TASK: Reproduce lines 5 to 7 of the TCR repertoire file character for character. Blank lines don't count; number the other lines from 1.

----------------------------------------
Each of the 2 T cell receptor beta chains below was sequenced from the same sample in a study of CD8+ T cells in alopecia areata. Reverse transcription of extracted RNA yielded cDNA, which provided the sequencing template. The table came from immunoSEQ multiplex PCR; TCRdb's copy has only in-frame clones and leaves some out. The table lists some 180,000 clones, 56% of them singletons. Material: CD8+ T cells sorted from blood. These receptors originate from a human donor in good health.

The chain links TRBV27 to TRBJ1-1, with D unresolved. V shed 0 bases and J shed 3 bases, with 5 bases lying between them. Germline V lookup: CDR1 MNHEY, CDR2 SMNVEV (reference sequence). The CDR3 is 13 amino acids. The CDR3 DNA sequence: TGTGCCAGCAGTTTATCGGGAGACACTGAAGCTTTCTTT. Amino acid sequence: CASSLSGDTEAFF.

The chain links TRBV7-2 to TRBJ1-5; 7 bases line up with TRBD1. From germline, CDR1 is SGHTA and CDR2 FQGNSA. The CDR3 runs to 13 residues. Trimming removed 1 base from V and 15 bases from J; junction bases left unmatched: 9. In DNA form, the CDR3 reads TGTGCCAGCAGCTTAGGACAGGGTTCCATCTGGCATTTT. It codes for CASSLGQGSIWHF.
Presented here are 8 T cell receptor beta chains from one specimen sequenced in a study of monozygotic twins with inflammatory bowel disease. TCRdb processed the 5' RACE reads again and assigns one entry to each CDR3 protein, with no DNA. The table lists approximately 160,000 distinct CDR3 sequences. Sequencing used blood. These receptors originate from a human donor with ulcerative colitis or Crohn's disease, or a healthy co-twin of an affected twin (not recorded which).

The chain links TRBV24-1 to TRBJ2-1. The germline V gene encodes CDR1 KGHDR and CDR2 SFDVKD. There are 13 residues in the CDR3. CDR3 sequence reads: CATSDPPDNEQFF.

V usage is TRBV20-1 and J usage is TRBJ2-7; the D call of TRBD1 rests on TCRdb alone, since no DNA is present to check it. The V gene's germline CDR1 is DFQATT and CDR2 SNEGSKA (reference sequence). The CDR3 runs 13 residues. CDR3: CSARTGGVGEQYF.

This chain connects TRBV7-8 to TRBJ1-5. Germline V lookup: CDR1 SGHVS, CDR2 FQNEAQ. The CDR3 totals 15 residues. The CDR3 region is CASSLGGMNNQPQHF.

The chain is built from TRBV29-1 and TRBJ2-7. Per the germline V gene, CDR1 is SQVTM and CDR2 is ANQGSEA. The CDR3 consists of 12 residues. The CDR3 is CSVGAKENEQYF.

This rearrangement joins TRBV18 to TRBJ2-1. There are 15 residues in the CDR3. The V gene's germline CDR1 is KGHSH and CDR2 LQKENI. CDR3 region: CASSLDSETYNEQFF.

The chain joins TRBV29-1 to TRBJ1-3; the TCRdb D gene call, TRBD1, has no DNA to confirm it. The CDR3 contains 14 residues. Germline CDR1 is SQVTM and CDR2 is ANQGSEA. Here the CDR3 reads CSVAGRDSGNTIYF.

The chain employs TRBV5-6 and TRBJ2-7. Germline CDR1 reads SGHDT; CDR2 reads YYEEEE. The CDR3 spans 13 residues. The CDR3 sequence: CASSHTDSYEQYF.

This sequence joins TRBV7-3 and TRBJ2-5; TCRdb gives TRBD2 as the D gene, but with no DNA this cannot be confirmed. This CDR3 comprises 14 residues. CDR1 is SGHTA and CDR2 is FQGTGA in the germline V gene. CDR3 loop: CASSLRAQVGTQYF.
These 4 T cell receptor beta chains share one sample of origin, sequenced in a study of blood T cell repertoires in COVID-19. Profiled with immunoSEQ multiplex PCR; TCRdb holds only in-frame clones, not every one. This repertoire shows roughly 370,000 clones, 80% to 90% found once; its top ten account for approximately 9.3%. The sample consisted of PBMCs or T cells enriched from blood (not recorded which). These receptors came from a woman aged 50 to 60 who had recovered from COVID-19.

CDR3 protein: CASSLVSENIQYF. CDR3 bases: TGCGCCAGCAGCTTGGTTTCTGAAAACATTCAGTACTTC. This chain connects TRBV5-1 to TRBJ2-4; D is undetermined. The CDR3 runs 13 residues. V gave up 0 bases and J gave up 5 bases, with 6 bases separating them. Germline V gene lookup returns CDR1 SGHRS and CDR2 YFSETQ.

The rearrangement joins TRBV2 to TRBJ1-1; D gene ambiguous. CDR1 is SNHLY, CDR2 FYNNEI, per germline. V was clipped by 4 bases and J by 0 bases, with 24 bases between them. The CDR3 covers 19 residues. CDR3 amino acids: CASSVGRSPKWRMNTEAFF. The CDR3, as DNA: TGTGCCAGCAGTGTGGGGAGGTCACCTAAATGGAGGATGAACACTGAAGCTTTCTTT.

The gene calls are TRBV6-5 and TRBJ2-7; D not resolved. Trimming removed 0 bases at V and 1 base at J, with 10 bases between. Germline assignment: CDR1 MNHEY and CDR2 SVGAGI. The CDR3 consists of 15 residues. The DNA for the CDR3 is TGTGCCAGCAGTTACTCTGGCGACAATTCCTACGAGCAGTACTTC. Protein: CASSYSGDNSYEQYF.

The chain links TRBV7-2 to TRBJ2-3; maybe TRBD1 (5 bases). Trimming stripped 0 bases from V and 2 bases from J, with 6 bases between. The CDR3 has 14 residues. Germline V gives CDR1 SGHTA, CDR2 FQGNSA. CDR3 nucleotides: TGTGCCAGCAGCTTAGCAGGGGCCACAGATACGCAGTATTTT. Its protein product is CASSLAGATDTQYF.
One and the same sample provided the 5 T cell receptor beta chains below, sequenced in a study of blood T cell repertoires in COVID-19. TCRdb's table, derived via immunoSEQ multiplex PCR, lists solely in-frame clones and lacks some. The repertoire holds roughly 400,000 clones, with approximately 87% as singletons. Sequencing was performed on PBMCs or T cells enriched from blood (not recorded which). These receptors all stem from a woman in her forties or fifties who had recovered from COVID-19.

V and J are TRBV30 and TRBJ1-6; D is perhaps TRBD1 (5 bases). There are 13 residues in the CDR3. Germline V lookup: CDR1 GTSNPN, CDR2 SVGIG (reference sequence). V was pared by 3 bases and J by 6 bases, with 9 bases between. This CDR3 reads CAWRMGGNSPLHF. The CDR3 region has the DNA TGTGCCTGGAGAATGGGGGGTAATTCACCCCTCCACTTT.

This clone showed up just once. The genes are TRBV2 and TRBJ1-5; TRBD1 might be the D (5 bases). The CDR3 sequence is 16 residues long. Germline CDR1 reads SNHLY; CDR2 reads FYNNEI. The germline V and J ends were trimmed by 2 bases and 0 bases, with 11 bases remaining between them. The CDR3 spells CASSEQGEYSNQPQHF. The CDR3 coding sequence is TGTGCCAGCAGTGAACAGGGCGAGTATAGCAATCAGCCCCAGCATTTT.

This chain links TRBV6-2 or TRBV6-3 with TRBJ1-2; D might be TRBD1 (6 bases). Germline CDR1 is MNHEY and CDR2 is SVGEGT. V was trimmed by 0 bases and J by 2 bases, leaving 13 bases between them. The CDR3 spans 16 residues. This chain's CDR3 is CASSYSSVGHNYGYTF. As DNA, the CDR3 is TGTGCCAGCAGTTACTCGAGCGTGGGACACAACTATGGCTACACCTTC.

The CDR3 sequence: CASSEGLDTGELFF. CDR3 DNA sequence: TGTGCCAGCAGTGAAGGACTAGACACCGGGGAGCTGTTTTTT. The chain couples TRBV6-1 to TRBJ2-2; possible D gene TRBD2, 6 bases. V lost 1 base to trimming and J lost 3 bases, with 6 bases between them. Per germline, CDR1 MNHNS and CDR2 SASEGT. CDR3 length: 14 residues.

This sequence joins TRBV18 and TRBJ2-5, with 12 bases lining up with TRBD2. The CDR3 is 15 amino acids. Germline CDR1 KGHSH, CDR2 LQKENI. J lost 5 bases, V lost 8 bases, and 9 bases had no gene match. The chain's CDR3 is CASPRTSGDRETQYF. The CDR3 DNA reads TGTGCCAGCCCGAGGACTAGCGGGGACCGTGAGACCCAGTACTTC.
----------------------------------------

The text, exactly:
The chain links TRBV24-1 to TRBJ2-1. The germline V gene encodes CDR1 KGHDR and CDR2 SFDVKD. There are 13 residues in the CDR3. CDR3 sequence reads: CATSDPPDNEQFF.

V usage is TRBV20-1 and J usage is TRBJ2-7; the D call of TRBD1 rests on TCRdb alone, since no DNA is present to check it. The V gene's germline CDR1 is DFQATT and CDR2 SNEGSKA (reference sequence). The CDR3 runs 13 residues. CDR3: CSARTGGVGEQYF.

This chain connects TRBV7-8 to TRBJ1-5. Germline V lookup: CDR1 SGHVS, CDR2 FQNEAQ. The CDR3 totals 15 residues. The CDR3 region is CASSLGGMNNQPQHF.